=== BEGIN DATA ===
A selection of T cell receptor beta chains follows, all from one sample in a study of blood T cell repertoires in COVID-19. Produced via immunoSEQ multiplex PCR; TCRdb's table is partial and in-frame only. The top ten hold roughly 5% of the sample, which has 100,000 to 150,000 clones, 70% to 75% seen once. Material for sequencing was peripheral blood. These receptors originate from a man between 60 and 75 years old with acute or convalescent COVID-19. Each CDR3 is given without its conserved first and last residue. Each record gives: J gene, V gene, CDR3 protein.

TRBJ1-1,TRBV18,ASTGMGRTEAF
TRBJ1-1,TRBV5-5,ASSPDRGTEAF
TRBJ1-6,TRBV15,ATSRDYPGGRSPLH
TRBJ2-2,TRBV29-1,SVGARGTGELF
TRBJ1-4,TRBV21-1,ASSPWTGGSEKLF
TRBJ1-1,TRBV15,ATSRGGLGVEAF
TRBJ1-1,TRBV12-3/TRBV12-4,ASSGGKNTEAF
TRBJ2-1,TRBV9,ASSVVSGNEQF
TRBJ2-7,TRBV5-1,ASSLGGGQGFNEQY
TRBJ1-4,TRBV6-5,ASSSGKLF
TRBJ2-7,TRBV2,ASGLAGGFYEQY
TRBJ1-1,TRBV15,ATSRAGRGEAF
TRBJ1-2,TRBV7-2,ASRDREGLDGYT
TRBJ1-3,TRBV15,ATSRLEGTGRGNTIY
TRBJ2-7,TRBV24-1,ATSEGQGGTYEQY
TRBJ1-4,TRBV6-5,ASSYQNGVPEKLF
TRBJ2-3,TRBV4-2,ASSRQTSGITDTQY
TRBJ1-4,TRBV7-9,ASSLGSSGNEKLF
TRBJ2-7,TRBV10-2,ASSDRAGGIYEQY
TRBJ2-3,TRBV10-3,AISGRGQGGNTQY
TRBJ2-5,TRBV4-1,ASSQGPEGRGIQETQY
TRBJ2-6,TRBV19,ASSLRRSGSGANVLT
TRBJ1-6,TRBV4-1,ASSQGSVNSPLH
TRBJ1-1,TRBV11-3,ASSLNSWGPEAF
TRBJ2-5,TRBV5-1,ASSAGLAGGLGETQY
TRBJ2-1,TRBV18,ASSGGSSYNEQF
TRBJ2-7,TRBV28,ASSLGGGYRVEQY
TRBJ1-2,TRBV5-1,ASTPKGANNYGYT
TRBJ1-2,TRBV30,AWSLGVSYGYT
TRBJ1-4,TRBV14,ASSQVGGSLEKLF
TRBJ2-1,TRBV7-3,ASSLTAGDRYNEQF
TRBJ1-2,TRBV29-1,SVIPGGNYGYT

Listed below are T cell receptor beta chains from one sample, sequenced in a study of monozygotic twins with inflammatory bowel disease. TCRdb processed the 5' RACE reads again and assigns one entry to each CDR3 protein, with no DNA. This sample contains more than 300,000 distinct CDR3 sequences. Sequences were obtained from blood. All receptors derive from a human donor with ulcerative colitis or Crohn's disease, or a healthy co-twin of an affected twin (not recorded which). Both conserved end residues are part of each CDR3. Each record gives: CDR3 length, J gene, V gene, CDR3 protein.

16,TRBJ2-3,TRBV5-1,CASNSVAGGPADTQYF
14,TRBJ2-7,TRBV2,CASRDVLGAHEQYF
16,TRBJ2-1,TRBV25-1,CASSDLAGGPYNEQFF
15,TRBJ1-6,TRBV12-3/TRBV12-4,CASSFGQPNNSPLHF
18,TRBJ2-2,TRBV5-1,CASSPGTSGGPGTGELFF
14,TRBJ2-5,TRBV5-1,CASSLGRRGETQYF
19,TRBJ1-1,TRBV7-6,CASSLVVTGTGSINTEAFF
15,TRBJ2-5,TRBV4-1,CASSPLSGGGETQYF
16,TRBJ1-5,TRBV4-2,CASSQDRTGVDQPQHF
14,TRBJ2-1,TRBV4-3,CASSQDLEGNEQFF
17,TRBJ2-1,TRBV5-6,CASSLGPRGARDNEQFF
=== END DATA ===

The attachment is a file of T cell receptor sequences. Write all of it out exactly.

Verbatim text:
A selection of T cell receptor beta chains follows, all from one sample in a study of blood T cell repertoires in COVID-19. Produced via immunoSEQ multiplex PCR; TCRdb's table is partial and in-frame only. The top ten hold roughly 5% of the sample, which has 100,000 to 150,000 clones, 70% to 75% seen once. Material for sequencing was peripheral blood. These receptors originate from a man between 60 and 75 years old with acute or convalescent COVID-19. Each CDR3 is given without its conserved first and last residue. Each record gives: J gene, V gene, CDR3 protein.

TRBJ1-1,TRBV18,ASTGMGRTEAF
TRBJ1-1,TRBV5-5,ASSPDRGTEAF
TRBJ1-6,TRBV15,ATSRDYPGGRSPLH
TRBJ2-2,TRBV29-1,SVGARGTGELF
TRBJ1-4,TRBV21-1,ASSPWTGGSEKLF
TRBJ1-1,TRBV15,ATSRGGLGVEAF
TRBJ1-1,TRBV12-3/TRBV12-4,ASSGGKNTEAF
TRBJ2-1,TRBV9,ASSVVSGNEQF
TRBJ2-7,TRBV5-1,ASSLGGGQGFNEQY
TRBJ1-4,TRBV6-5,ASSSGKLF
TRBJ2-7,TRBV2,ASGLAGGFYEQY
TRBJ1-1,TRBV15,ATSRAGRGEAF
TRBJ1-2,TRBV7-2,ASRDREGLDGYT
TRBJ1-3,TRBV15,ATSRLEGTGRGNTIY
TRBJ2-7,TRBV24-1,ATSEGQGGTYEQY
TRBJ1-4,TRBV6-5,ASSYQNGVPEKLF
TRBJ2-3,TRBV4-2,ASSRQTSGITDTQY
TRBJ1-4,TRBV7-9,ASSLGSSGNEKLF
TRBJ2-7,TRBV10-2,ASSDRAGGIYEQY
TRBJ2-3,TRBV10-3,AISGRGQGGNTQY
TRBJ2-5,TRBV4-1,ASSQGPEGRGIQETQY
TRBJ2-6,TRBV19,ASSLRRSGSGANVLT
TRBJ1-6,TRBV4-1,ASSQGSVNSPLH
TRBJ1-1,TRBV11-3,ASSLNSWGPEAF
TRBJ2-5,TRBV5-1,ASSAGLAGGLGETQY
TRBJ2-1,TRBV18,ASSGGSSYNEQF
TRBJ2-7,TRBV28,ASSLGGGYRVEQY
TRBJ1-2,TRBV5-1,ASTPKGANNYGYT
TRBJ1-2,TRBV30,AWSLGVSYGYT
TRBJ1-4,TRBV14,ASSQVGGSLEKLF
TRBJ2-1,TRBV7-3,ASSLTAGDRYNEQF
TRBJ1-2,TRBV29-1,SVIPGGNYGYT

Listed below are T cell receptor beta chains from one sample, sequenced in a study of monozygotic twins with inflammatory bowel disease. TCRdb processed the 5' RACE reads again and assigns one entry to each CDR3 protein, with no DNA. This sample contains more than 300,000 distinct CDR3 sequences. Sequences were obtained from blood. All receptors derive from a human donor with ulcerative colitis or Crohn's disease, or a healthy co-twin of an affected twin (not recorded which). Both conserved end residues are part of each CDR3. Each record gives: CDR3 length, J gene, V gene, CDR3 protein.

16,TRBJ2-3,TRBV5-1,CASNSVAGGPADTQYF
14,TRBJ2-7,TRBV2,CASRDVLGAHEQYF
16,TRBJ2-1,TRBV25-1,CASSDLAGGPYNEQFF
15,TRBJ1-6,TRBV12-3/TRBV12-4,CASSFGQPNNSPLHF
18,TRBJ2-2,TRBV5-1,CASSPGTSGGPGTGELFF
14,TRBJ2-5,TRBV5-1,CASSLGRRGETQYF
19,TRBJ1-1,TRBV7-6,CASSLVVTGTGSINTEAFF
15,TRBJ2-5,TRBV4-1,CASSPLSGGGETQYF
16,TRBJ1-5,TRBV4-2,CASSQDRTGVDQPQHF
14,TRBJ2-1,TRBV4-3,CASSQDLEGNEQFF
17,TRBJ2-1,TRBV5-6,CASSLGPRGARDNEQFF